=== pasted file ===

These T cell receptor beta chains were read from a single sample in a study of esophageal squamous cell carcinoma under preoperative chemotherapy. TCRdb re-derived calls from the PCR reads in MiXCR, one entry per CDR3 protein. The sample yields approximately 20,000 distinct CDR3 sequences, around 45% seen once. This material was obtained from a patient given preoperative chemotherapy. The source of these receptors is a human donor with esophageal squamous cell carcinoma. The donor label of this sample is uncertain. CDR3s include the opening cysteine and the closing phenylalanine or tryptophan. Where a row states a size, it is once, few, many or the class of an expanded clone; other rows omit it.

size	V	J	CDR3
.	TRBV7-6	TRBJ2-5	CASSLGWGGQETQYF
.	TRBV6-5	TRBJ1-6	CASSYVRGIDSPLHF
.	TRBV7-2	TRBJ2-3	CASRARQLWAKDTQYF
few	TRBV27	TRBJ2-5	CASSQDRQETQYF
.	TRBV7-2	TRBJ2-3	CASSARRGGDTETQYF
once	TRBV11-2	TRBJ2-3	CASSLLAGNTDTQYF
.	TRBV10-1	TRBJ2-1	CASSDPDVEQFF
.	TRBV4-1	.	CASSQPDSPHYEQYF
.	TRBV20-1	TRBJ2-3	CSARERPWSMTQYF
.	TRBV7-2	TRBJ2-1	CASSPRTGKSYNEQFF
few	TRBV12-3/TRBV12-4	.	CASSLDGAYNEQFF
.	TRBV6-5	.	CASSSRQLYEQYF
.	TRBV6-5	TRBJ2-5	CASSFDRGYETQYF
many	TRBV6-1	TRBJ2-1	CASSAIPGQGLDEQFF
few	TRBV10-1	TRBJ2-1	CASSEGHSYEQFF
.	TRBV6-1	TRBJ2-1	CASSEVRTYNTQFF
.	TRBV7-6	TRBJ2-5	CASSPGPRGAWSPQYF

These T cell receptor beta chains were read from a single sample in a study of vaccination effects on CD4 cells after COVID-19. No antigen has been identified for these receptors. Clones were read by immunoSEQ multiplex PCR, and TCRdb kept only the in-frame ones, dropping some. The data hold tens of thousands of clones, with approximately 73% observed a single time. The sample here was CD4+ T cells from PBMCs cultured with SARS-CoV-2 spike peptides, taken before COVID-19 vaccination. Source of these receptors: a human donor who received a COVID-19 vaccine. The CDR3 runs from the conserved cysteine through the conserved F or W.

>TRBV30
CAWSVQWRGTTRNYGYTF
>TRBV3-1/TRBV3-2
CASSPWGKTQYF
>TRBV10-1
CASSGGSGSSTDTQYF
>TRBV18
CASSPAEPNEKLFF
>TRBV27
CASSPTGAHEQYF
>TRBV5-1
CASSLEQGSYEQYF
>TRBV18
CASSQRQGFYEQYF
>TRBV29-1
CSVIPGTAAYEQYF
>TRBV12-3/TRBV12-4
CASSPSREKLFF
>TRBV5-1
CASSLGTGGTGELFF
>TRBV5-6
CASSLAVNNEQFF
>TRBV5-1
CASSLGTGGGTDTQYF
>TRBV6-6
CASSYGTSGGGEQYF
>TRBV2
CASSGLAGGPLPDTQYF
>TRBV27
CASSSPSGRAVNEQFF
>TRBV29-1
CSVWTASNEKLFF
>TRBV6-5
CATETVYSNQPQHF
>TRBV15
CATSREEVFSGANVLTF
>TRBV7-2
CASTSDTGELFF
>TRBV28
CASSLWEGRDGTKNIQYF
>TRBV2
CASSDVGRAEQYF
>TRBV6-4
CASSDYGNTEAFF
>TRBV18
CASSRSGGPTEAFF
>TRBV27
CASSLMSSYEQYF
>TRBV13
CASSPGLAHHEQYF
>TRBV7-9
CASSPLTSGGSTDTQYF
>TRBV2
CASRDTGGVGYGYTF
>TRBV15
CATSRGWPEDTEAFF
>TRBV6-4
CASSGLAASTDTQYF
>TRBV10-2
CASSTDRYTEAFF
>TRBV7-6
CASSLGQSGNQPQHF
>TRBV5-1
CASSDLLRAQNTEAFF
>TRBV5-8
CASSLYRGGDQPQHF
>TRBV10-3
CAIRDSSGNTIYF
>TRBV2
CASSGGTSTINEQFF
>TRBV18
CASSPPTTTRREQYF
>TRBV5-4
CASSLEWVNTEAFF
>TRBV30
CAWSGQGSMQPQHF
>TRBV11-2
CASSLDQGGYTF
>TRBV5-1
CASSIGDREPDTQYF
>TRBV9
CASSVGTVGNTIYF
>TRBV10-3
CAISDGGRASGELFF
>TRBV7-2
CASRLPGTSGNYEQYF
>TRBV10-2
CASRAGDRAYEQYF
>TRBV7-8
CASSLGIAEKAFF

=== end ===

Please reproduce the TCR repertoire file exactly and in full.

These T cell receptor beta chains were read from a single sample in a study of esophageal squamous cell carcinoma under preoperative chemotherapy. TCRdb re-derived calls from the PCR reads in MiXCR, one entry per CDR3 protein. The sample yields approximately 20,000 distinct CDR3 sequences, around 45% seen once. This material was obtained from a patient given preoperative chemotherapy. The source of these receptors is a human donor with esophageal squamous cell carcinoma. The donor label of this sample is uncertain. CDR3s include the opening cysteine and the closing phenylalanine or tryptophan. Where a row states a size, it is once, few, many or the class of an expanded clone; other rows omit it.

size	V	J	CDR3
.	TRBV7-6	TRBJ2-5	CASSLGWGGQETQYF
.	TRBV6-5	TRBJ1-6	CASSYVRGIDSPLHF
.	TRBV7-2	TRBJ2-3	CASRARQLWAKDTQYF
few	TRBV27	TRBJ2-5	CASSQDRQETQYF
.	TRBV7-2	TRBJ2-3	CASSARRGGDTETQYF
once	TRBV11-2	TRBJ2-3	CASSLLAGNTDTQYF
.	TRBV10-1	TRBJ2-1	CASSDPDVEQFF
.	TRBV4-1	.	CASSQPDSPHYEQYF
.	TRBV20-1	TRBJ2-3	CSARERPWSMTQYF
.	TRBV7-2	TRBJ2-1	CASSPRTGKSYNEQFF
few	TRBV12-3/TRBV12-4	.	CASSLDGAYNEQFF
.	TRBV6-5	.	CASSSRQLYEQYF
.	TRBV6-5	TRBJ2-5	CASSFDRGYETQYF
many	TRBV6-1	TRBJ2-1	CASSAIPGQGLDEQFF
few	TRBV10-1	TRBJ2-1	CASSEGHSYEQFF
.	TRBV6-1	TRBJ2-1	CASSEVRTYNTQFF
.	TRBV7-6	TRBJ2-5	CASSPGPRGAWSPQYF

These T cell receptor beta chains were read from a single sample in a study of vaccination effects on CD4 cells after COVID-19. No antigen has been identified for these receptors. Clones were read by immunoSEQ multiplex PCR, and TCRdb kept only the in-frame ones, dropping some. The data hold tens of thousands of clones, with approximately 73% observed a single time. The sample here was CD4+ T cells from PBMCs cultured with SARS-CoV-2 spike peptides, taken before COVID-19 vaccination. Source of these receptors: a human donor who received a COVID-19 vaccine. The CDR3 runs from the conserved cysteine through the conserved F or W.

>TRBV30
CAWSVQWRGTTRNYGYTF
>TRBV3-1/TRBV3-2
CASSPWGKTQYF
>TRBV10-1
CASSGGSGSSTDTQYF
>TRBV18
CASSPAEPNEKLFF
>TRBV27
CASSPTGAHEQYF
>TRBV5-1
CASSLEQGSYEQYF
>TRBV18
CASSQRQGFYEQYF
>TRBV29-1
CSVIPGTAAYEQYF
>TRBV12-3/TRBV12-4
CASSPSREKLFF
>TRBV5-1
CASSLGTGGTGELFF
>TRBV5-6
CASSLAVNNEQFF
>TRBV5-1
CASSLGTGGGTDTQYF
>TRBV6-6
CASSYGTSGGGEQYF
>TRBV2
CASSGLAGGPLPDTQYF
>TRBV27
CASSSPSGRAVNEQFF
>TRBV29-1
CSVWTASNEKLFF
>TRBV6-5
CATETVYSNQPQHF
>TRBV15
CATSREEVFSGANVLTF
>TRBV7-2
CASTSDTGELFF
>TRBV28
CASSLWEGRDGTKNIQYF
>TRBV2
CASSDVGRAEQYF
>TRBV6-4
CASSDYGNTEAFF
>TRBV18
CASSRSGGPTEAFF
>TRBV27
CASSLMSSYEQYF
>TRBV13
CASSPGLAHHEQYF
>TRBV7-9
CASSPLTSGGSTDTQYF
>TRBV2
CASRDTGGVGYGYTF
>TRBV15
CATSRGWPEDTEAFF
>TRBV6-4
CASSGLAASTDTQYF
>TRBV10-2
CASSTDRYTEAFF
>TRBV7-6
CASSLGQSGNQPQHF
>TRBV5-1
CASSDLLRAQNTEAFF
>TRBV5-8
CASSLYRGGDQPQHF
>TRBV10-3
CAIRDSSGNTIYF
>TRBV2
CASSGGTSTINEQFF
>TRBV18
CASSPPTTTRREQYF
>TRBV5-4
CASSLEWVNTEAFF
>TRBV30
CAWSGQGSMQPQHF
>TRBV11-2
CASSLDQGGYTF
>TRBV5-1
CASSIGDREPDTQYF
>TRBV9
CASSVGTVGNTIYF
>TRBV10-3
CAISDGGRASGELFF
>TRBV7-2
CASRLPGTSGNYEQYF
>TRBV10-2
CASRAGDRAYEQYF
>TRBV7-8
CASSLGIAEKAFF